There are both 50 and 75 Ohm versions, they should not be mixed, the center pin diameters are different. Some (usually cheaper versions) are not marked and it is possible to mix the two and get a poor RF connection. Take care in making sure you purchase matched (and probably 50 Ohm) sets. 50s are general radio, 75s are cable TV.
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Old 06-02-2019, 20:38   #4
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Re: N Connectors

Thanks Jammer & Dsanduril, I did a quick look online and couldn’t find a male plug that cost more that $20, virtually the same price as a high end PL-259. Why then are they not the standard for marine use? Something I’m missing?
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Old 07-02-2019, 04:01   #5
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Re: N Connectors

One of those great mysteries of life. The industry standardized decades ago on PL259 and now it would be difficult to use something different. The N is better at the masthead, but most VHF antennas come with a 259. Same with most radios (although indoor probably not nearly as critical, we all hope the back of our radios doesn't get wet).
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Old 07-02-2019, 04:06   #6
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Re: N Connectors

I use "N" connectors wherever possible, but even better than an "N" connector is a straight run of cable without a joint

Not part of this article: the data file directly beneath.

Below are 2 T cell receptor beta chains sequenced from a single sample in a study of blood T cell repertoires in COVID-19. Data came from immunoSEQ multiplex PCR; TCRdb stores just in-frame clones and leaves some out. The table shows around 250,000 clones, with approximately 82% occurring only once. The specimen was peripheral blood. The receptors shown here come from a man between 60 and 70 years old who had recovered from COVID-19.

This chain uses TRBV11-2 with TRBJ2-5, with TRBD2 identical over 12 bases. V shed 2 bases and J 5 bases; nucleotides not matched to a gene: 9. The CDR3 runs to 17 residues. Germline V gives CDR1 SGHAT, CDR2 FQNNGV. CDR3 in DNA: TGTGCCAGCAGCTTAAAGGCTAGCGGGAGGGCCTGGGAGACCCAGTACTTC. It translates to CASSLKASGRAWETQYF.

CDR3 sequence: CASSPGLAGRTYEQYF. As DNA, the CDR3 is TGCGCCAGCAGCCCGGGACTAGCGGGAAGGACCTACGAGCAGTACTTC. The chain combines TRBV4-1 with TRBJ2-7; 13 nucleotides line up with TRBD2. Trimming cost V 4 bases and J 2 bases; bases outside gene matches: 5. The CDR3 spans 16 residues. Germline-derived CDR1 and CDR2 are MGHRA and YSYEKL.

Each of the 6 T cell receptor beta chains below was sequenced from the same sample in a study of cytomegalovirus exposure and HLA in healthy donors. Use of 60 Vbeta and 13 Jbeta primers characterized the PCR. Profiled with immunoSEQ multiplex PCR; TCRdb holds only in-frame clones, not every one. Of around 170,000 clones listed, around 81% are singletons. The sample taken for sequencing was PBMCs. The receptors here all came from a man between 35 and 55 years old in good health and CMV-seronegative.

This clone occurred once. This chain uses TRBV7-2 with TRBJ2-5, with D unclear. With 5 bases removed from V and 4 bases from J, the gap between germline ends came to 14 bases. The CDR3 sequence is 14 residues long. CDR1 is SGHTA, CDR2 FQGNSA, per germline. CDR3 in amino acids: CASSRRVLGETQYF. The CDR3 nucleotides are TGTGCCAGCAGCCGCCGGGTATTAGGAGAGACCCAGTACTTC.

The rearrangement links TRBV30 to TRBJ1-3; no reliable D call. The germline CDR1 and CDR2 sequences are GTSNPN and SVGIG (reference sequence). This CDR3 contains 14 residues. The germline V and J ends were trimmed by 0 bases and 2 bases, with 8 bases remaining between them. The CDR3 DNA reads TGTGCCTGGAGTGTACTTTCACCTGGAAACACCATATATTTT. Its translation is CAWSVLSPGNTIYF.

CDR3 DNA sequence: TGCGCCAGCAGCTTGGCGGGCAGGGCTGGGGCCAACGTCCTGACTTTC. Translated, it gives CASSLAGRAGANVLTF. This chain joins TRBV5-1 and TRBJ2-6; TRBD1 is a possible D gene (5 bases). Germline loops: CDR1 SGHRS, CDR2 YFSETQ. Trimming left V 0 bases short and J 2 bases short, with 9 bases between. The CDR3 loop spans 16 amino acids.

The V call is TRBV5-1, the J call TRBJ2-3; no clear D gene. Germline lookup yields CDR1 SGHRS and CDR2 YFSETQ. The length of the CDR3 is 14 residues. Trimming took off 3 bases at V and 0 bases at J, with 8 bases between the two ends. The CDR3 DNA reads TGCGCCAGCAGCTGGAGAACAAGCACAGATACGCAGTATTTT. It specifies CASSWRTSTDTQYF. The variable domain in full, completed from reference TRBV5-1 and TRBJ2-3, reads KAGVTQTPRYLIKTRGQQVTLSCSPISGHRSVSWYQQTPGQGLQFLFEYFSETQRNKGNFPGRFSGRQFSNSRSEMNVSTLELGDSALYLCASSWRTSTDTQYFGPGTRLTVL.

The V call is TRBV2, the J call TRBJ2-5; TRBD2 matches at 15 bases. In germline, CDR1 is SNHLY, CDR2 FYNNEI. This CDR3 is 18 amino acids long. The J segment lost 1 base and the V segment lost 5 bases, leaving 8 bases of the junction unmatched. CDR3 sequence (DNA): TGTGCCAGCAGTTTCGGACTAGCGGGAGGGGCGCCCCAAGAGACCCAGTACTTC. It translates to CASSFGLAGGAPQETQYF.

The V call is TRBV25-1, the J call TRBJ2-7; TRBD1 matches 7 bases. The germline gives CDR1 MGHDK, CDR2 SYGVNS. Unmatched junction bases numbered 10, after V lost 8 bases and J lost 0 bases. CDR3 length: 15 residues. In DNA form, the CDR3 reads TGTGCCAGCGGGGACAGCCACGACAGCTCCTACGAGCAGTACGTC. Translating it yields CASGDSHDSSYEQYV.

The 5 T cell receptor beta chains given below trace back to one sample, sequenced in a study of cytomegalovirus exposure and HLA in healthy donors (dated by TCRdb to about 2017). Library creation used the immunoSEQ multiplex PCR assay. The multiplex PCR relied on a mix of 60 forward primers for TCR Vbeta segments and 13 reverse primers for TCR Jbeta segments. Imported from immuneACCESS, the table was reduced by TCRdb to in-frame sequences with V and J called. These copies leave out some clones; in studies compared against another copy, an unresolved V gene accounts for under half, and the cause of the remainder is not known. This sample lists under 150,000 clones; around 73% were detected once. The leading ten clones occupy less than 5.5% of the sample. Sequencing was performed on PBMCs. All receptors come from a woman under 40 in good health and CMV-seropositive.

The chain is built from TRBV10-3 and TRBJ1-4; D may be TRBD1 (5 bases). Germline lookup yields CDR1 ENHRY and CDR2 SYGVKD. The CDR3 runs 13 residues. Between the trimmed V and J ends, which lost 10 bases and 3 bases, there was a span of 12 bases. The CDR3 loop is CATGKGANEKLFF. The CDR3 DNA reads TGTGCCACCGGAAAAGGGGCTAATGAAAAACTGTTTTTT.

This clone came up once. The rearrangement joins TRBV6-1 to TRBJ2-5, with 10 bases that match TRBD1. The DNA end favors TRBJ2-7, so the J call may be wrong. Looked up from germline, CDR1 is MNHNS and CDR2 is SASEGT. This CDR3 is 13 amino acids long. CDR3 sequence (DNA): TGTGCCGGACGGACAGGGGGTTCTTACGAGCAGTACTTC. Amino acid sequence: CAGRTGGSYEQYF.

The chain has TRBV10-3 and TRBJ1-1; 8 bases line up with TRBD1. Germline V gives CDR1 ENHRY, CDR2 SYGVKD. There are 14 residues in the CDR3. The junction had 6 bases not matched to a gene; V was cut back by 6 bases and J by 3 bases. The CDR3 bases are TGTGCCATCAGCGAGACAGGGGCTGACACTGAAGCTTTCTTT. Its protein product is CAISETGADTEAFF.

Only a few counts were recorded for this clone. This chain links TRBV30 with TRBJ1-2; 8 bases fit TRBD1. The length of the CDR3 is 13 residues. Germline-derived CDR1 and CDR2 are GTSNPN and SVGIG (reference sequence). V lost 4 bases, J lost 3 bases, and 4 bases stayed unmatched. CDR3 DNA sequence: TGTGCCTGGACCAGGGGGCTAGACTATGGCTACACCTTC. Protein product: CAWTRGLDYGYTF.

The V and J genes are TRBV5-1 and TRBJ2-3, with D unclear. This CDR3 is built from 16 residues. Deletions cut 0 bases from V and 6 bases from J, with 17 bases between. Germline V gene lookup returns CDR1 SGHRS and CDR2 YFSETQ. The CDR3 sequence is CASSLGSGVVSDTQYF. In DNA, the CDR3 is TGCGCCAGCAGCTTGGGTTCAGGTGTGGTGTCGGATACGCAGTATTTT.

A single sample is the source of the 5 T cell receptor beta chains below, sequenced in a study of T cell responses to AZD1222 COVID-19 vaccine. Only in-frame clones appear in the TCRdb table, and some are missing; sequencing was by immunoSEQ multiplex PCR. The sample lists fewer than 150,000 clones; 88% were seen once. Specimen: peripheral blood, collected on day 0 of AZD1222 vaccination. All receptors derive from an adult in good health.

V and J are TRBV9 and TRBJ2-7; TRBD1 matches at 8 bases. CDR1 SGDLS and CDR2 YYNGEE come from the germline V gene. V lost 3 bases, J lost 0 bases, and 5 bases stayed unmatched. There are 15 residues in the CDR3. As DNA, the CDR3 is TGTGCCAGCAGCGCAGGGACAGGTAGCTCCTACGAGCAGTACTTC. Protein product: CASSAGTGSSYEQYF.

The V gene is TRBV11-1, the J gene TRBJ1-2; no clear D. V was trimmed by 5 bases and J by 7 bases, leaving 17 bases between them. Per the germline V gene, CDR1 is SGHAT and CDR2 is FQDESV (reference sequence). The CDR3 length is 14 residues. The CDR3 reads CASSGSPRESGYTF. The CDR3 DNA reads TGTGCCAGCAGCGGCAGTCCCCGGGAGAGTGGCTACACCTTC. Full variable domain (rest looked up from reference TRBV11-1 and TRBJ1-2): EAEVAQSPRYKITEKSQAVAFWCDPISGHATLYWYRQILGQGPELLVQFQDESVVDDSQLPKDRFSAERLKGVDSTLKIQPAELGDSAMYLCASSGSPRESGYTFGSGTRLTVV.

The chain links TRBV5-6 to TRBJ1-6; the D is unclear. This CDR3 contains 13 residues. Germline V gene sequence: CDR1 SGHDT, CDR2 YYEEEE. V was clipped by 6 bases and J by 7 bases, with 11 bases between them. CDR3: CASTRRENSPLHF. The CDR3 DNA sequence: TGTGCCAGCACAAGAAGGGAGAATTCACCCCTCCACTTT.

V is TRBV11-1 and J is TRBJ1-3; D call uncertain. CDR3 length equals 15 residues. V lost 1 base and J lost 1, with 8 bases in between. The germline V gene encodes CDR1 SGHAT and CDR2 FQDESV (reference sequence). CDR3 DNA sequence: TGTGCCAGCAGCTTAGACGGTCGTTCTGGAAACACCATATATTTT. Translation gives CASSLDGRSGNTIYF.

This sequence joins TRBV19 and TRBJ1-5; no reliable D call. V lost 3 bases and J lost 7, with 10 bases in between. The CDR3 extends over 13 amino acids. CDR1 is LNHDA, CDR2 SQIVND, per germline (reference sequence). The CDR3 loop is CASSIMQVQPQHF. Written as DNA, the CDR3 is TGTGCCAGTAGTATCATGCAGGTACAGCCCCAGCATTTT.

My VHF antenna is connected to the RG214 main feedline with an "N" connector, and I eliminated the joint at the base of the mast, and ran the cable all the way to the nav table. There you can't avoid an SO/PL259 because that's the only connector modern VHF sets are equipped with




My VHF antenna (a Shakespeare Galaxy internal dipole) came with a pigtail and PL259, but I chopped that off and installed a Type "N". No way did I want a PL259 at the top of the mast
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Old 07-02-2019, 04:27   #7
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Re: N Connectors

Quote:
Originally Posted by Red Sky View Post
Thanks Jammer & Dsanduril, I did a quick look online and couldn’t find a male plug that cost more that $20, virtually the same price as a high end PL-259. Why then are they not the standard for marine use? Something I’m missing?

Nope, just history and market inertia.